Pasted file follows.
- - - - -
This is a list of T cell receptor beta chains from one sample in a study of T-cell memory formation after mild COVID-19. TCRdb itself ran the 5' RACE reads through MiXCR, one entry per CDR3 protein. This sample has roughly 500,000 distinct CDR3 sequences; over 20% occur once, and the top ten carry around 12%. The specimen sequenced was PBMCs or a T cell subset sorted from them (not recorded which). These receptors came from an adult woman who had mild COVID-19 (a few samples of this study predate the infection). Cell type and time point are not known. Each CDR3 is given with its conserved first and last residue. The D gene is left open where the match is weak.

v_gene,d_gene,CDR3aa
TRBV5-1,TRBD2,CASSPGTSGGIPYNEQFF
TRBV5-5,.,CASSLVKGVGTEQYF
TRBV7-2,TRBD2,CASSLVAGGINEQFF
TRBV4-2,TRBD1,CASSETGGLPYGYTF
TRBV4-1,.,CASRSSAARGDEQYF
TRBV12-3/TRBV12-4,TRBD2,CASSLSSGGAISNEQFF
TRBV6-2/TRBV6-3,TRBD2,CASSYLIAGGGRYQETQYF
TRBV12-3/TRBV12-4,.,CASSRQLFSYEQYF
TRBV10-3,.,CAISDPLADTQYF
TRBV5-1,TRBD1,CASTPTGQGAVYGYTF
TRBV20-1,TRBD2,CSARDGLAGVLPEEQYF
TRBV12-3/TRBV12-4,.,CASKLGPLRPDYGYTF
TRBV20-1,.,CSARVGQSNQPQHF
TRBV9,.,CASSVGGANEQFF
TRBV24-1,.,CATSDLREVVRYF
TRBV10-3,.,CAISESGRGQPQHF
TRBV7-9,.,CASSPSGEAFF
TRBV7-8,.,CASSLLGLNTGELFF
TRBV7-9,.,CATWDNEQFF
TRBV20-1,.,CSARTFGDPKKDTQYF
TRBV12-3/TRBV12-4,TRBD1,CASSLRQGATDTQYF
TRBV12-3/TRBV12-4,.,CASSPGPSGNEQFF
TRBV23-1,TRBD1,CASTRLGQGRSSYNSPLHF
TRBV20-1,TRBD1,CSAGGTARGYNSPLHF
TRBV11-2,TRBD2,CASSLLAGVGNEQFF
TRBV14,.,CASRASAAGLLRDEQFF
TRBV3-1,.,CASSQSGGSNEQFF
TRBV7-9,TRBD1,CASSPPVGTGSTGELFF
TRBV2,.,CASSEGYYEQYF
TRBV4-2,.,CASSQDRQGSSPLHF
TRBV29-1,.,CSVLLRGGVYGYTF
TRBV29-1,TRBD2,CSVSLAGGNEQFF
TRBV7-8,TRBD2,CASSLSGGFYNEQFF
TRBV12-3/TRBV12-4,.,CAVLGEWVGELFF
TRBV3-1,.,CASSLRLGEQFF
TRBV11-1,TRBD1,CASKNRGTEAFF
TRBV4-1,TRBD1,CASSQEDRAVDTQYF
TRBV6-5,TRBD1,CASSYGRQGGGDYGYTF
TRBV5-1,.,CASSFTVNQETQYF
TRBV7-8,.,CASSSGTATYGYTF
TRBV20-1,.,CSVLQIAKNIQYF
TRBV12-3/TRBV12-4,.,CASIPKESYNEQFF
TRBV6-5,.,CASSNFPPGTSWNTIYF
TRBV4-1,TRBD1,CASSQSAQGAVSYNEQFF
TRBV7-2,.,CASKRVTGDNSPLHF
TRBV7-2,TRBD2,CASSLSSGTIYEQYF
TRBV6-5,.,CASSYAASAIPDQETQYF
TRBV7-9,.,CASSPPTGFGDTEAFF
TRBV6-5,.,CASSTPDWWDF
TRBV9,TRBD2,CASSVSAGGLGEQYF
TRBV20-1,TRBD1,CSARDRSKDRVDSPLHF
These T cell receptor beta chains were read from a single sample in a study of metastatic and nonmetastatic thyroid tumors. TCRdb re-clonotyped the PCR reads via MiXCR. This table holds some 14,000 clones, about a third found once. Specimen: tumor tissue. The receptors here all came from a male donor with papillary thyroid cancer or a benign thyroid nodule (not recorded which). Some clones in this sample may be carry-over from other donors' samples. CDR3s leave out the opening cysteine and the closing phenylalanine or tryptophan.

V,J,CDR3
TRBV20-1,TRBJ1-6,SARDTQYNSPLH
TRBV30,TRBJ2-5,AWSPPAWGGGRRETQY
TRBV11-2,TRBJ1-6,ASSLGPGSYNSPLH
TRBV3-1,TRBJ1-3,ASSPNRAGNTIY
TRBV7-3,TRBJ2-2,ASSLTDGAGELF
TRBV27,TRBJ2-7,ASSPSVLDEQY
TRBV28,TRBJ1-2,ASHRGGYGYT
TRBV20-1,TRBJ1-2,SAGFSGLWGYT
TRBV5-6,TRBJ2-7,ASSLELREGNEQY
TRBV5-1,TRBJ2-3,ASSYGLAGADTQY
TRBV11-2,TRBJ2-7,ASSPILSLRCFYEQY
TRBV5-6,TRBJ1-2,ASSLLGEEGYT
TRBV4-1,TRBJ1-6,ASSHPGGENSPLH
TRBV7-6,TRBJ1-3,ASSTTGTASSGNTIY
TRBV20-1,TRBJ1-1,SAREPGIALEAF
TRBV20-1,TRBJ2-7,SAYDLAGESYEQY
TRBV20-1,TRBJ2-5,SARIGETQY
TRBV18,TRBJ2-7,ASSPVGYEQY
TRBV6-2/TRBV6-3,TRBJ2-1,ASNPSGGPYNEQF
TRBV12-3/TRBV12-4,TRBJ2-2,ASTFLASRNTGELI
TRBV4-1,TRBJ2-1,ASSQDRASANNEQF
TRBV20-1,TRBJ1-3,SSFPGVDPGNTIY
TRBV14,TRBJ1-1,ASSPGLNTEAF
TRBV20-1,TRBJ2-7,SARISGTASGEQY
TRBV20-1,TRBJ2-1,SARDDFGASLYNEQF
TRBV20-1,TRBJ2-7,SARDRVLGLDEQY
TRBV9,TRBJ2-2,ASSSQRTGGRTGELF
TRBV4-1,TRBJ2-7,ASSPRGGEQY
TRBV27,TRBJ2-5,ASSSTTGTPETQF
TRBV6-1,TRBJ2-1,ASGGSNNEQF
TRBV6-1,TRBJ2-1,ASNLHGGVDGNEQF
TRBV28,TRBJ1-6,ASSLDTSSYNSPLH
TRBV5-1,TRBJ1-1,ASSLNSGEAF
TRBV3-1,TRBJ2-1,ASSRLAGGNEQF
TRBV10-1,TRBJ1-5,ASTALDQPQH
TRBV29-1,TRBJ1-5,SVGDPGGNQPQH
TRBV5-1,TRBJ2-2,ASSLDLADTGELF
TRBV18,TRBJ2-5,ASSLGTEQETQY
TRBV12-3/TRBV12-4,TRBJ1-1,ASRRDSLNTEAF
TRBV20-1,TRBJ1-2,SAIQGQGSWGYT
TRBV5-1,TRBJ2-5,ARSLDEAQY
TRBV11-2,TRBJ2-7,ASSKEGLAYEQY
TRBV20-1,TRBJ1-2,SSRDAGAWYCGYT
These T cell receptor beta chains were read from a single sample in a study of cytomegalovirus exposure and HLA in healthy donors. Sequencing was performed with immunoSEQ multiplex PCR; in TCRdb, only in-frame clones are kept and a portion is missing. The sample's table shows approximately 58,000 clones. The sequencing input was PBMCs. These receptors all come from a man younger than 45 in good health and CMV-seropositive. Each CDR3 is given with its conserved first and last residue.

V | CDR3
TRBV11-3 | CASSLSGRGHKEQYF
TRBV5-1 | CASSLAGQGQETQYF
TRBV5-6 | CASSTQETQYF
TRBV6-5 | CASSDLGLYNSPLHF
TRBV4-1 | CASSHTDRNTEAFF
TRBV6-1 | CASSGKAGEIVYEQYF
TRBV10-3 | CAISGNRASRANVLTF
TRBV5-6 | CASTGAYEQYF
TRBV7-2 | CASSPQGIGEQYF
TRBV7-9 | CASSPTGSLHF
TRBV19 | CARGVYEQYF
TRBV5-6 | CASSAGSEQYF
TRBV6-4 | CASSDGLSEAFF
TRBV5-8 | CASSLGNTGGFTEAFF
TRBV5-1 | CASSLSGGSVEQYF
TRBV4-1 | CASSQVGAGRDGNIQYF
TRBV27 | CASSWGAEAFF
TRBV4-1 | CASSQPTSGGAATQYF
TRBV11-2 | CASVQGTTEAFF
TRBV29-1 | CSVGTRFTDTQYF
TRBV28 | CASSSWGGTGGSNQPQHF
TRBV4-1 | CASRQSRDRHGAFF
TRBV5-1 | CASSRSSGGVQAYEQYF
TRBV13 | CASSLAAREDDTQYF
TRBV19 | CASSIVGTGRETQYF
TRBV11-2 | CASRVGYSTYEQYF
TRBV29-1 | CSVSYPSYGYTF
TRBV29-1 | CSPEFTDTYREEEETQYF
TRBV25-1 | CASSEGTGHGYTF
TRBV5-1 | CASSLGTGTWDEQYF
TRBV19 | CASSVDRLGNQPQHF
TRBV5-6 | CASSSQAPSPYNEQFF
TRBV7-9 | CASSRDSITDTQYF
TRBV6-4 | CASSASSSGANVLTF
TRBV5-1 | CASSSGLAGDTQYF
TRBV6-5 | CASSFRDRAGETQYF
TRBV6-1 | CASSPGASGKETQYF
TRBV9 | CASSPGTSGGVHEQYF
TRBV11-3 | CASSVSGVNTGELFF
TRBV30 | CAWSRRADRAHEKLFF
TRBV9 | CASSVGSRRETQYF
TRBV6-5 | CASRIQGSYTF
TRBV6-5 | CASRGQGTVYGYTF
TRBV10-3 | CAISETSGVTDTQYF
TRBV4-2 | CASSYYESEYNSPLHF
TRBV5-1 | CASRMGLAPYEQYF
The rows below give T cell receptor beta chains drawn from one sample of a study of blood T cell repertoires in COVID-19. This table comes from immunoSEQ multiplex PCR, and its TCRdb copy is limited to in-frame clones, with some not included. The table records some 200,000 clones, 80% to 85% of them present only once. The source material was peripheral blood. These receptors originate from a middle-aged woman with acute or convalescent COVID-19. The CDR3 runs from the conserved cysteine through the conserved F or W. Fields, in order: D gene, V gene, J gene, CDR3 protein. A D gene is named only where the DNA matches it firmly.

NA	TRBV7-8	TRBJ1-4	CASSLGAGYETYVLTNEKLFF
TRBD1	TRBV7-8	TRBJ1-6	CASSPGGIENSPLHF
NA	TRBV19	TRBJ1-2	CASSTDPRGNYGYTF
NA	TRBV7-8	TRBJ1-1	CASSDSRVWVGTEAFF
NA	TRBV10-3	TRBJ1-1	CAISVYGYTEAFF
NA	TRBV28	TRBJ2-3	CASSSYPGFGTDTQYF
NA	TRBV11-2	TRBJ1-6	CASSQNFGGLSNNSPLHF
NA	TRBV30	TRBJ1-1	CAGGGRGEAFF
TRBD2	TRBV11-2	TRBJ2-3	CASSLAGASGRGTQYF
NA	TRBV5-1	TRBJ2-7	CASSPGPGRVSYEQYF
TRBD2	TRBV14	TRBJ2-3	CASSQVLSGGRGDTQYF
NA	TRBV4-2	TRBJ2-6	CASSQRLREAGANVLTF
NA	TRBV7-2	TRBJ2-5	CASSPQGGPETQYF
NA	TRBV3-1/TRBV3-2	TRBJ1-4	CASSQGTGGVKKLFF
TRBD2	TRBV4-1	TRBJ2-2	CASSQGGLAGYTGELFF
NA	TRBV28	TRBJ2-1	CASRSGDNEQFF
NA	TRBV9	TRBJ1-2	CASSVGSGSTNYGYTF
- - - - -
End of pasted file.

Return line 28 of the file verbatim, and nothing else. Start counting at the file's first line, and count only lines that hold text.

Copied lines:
TRBV14,.,CASRASAAGLLRDEQFF